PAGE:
How to Choose a Print on Demand Publisher
Before choosing a Print on Demand (POD) publisher, you need to consider seven crucial factors: set-up costs, cover price, royalty payments, control, distribution, author’s discounts, and the publisher’s reputation.
Print-On-Demand (POD) publishers merely print a single copy of a book at a time as when you order rather than mass printing. POD, as a term, has come to be synonymous with a business model in which publishers, in one way or another, charge authors to bring their books to readers. The payment may be through up-front set-up fees, a share of the sale price, or a combination of both. Authors who choose this form of publishing should understand that although their books may be available for sale on online retail sites, they will likely never appear in bricks and mortar bookstores. Authors will have to do their marketing, and they can expect that their books will not be regarded as exact publishing credits by most people in the publishing industry.
Despite these disadvantages, POD publishing is still right for some. If you wish to self-publish a book to reach a small, niche audience, the POD is a low-risk means to do so. But before you choose the publisher who is right for you, you need to research the options and compare the offerings. When making your comparisons, don’t pick a company based on one factor alone. Be sure to consider all seven of the essential elements outlined in this article, while giving slightly more weight to those issues that are most important to you.
1. Set-up Costs
Most PODs charge a basic set-up fee to publish your book. You may be inclined to choose a publisher that charges the lowest amount or nothing at all, but bear in mind that POD is a business, and publishers will make money one way or another. If you choose to minimise your set-up fees, then understand the trade-off. PODs that charge lower set-up fees (or no set-up fees) set higher cover prices, which could price your book out of the market. Additionally, they may pay lower royalties on average.
An initial outlay of funds could translate to higher total profits in the long run. If you expect to sell only a very few copies of your book, it may be best to avoid set-up fees. If, however, you plan to sell many copies of your book, an initial investment may be worthwhile if the publisher will pay you higher per book royalties.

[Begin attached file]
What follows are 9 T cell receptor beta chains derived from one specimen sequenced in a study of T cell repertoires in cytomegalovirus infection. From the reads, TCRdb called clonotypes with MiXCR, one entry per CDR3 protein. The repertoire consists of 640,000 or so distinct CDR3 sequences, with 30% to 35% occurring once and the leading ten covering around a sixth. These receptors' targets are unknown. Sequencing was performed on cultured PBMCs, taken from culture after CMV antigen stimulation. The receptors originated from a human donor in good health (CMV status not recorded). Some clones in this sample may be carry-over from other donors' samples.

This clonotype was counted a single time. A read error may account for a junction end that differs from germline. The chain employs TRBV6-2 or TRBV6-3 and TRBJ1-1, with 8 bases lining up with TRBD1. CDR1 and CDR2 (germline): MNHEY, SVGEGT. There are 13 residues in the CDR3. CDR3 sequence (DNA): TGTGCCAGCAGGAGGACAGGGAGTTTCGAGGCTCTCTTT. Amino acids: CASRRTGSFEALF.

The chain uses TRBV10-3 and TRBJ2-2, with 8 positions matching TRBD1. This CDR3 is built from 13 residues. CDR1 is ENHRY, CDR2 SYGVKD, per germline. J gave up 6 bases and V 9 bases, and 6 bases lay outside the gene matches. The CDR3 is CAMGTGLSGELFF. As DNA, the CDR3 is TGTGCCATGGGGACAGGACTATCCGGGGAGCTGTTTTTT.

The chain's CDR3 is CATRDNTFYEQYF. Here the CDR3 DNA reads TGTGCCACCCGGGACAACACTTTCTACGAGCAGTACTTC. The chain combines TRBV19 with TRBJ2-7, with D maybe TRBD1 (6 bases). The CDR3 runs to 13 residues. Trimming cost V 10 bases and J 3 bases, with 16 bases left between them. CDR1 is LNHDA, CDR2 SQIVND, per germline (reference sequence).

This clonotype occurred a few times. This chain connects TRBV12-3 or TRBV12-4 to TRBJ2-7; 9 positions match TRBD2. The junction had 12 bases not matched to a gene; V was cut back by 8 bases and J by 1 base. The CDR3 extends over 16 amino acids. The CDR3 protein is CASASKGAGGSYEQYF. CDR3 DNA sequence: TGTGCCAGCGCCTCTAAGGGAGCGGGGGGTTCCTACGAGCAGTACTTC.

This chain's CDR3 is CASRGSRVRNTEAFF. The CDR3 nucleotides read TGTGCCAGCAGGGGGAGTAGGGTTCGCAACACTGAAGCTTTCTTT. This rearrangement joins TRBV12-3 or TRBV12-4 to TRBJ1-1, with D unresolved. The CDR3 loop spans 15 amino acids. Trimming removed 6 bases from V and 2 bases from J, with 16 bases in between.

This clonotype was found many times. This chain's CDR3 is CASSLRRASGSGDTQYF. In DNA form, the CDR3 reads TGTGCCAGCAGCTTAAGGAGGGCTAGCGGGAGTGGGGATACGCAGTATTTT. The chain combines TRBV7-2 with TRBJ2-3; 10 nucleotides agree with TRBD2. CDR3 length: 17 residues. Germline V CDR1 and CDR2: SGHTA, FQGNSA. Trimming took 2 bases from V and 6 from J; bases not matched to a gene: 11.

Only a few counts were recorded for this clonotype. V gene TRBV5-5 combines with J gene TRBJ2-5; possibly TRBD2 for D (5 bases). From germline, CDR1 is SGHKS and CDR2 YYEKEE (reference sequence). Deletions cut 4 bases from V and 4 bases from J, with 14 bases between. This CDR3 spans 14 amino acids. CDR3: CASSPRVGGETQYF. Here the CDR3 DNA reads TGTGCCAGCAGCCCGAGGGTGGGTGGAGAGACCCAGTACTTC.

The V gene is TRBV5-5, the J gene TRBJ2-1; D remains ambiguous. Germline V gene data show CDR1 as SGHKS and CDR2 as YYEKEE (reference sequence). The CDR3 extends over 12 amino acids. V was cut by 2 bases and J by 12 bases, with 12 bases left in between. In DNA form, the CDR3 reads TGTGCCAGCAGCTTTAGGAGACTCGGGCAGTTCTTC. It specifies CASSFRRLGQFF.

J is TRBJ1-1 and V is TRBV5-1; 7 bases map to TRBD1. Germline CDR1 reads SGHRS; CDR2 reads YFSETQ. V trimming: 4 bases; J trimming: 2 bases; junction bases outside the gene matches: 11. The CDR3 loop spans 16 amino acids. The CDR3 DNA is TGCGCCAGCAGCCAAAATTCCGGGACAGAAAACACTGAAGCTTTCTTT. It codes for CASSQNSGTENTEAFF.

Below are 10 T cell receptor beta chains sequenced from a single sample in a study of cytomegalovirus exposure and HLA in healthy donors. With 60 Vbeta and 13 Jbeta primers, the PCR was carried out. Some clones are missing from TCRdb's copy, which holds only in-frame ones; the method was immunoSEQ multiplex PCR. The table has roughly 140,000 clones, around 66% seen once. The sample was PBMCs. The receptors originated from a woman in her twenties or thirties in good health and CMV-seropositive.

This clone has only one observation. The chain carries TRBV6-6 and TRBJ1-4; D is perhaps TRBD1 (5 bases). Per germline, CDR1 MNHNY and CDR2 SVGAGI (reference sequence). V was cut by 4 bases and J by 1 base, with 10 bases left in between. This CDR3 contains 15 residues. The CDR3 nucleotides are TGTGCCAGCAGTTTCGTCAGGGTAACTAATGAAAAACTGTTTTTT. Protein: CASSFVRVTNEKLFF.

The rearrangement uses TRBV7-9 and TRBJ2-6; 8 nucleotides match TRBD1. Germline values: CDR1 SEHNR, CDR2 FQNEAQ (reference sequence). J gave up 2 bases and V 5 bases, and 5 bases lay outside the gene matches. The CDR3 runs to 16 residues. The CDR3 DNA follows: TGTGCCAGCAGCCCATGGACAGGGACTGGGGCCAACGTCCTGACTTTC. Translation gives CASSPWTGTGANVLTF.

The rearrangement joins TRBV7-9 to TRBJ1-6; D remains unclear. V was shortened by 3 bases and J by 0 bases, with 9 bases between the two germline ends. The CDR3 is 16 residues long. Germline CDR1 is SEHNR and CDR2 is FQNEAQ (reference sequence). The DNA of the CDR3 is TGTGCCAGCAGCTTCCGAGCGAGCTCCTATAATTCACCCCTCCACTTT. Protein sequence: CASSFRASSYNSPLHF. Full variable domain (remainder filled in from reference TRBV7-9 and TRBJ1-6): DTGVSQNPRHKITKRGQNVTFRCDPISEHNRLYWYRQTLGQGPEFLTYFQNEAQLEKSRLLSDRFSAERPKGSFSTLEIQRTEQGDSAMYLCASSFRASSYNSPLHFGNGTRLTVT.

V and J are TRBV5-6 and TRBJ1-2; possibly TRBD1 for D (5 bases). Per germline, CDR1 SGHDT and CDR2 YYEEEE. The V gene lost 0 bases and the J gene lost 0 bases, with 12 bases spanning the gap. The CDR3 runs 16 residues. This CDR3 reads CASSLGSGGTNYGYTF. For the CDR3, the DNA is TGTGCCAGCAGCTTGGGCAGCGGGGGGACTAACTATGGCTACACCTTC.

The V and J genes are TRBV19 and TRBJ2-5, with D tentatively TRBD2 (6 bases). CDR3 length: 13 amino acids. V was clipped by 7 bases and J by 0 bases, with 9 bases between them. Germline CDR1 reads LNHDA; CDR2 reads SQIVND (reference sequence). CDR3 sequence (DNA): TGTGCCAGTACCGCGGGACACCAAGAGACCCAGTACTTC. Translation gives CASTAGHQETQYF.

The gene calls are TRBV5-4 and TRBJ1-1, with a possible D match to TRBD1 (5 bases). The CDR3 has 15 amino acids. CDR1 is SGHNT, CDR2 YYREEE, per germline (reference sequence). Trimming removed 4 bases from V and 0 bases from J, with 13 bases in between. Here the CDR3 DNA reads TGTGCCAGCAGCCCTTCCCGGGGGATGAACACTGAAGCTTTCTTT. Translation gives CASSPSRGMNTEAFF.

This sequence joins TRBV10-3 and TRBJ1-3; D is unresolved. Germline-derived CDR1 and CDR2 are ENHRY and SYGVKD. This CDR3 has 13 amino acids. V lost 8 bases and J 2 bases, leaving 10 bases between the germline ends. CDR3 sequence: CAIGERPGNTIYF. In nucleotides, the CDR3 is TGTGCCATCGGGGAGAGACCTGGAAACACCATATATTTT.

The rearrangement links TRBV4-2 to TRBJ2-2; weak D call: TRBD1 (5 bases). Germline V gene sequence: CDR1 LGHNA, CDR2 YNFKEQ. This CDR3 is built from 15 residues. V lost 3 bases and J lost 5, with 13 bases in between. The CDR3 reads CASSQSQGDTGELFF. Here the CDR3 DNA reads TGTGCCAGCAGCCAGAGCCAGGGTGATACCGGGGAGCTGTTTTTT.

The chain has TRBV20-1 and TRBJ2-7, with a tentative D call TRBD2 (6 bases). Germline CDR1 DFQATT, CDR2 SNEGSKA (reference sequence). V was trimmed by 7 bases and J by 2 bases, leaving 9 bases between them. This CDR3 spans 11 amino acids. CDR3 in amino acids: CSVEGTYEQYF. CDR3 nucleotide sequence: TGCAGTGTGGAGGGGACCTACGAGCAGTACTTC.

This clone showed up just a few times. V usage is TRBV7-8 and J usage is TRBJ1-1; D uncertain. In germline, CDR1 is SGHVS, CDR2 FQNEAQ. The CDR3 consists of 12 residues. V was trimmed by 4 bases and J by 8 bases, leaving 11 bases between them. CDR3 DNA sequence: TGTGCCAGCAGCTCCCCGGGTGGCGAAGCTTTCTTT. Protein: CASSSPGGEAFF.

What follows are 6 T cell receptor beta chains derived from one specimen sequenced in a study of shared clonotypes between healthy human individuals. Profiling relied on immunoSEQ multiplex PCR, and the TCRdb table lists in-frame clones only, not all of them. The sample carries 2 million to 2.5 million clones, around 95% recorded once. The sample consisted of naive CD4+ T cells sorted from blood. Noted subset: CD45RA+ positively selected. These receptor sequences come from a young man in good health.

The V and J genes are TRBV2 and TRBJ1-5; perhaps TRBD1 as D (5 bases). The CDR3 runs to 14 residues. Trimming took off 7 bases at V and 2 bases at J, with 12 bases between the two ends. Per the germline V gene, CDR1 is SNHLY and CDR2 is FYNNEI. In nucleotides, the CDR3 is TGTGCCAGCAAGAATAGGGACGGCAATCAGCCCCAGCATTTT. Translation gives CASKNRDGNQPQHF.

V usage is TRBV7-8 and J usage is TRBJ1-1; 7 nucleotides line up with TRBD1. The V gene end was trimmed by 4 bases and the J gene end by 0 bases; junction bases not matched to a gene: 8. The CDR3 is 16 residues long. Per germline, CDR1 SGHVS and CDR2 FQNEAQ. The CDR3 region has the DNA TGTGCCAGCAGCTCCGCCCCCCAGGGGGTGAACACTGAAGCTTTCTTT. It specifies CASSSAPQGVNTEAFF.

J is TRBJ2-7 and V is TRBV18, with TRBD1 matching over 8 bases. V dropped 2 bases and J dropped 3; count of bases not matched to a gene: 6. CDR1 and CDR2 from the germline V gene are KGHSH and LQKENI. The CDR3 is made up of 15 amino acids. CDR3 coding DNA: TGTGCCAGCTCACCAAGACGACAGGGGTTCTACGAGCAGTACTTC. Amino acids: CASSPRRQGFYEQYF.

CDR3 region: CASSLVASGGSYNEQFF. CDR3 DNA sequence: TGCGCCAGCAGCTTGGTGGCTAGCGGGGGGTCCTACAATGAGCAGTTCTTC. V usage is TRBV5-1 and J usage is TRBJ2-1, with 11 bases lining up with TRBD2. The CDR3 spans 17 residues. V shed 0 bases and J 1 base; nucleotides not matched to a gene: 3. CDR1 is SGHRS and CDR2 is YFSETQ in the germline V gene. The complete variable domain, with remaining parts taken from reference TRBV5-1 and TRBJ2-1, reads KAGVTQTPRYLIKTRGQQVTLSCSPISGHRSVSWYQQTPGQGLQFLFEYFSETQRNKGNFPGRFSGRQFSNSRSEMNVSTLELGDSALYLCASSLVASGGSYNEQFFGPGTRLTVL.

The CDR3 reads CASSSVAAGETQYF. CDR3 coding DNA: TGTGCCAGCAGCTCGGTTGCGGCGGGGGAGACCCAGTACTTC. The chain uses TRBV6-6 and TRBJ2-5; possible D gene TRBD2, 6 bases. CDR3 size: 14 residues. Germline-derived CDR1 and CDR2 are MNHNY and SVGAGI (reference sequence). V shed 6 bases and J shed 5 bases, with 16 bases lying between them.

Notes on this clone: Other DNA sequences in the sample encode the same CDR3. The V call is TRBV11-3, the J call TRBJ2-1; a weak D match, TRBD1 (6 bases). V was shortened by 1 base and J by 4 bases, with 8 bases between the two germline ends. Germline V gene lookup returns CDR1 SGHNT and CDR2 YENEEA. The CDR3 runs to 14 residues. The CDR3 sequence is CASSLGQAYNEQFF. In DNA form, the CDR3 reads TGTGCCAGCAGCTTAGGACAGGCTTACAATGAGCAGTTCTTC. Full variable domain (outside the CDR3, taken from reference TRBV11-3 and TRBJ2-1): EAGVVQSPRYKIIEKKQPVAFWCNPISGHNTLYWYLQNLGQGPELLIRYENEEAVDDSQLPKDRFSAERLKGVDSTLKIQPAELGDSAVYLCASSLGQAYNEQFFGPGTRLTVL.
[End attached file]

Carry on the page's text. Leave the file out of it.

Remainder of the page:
When considering set-up costs, be careful to compare comparable services. Make sure you know what your set-up costs cover, and don’t pay for services you don’t need. Most authors will want a basic package to include, at a minimum, cover design, internal layout, an ISBN, and distribution to online retailers. Many packages load additional services you may secure at a lower price elsewhere, such as copyediting, promotion, and copyright registration (you can do that yourself). One company may charge no set-up fees at all, but you may have to design your cover, which requires time and specialised knowledge.
2. Cover Price
Because it costs more to print one copy of a book at a time, cover prices for POD books are naturally higher than for mass market paperbacks. If you are publishing via POD, you will have a high cover price, but be wary of too high a rate. Most readers are not willing to shell out more than $15 for a soft cover novel. Some POD publishers charge as much as $19 or more for a 250-page book!
Some PODs will allow you to set your cover price within a specific range. It is always an advantage. Realize, however, that when PODs offer this flexibility, a lower cover price usually means a lower whole dollar, per book royalty. However, if a lower cover price enables you to sell more books, your total earnings may be higher.
3. Royalty Payments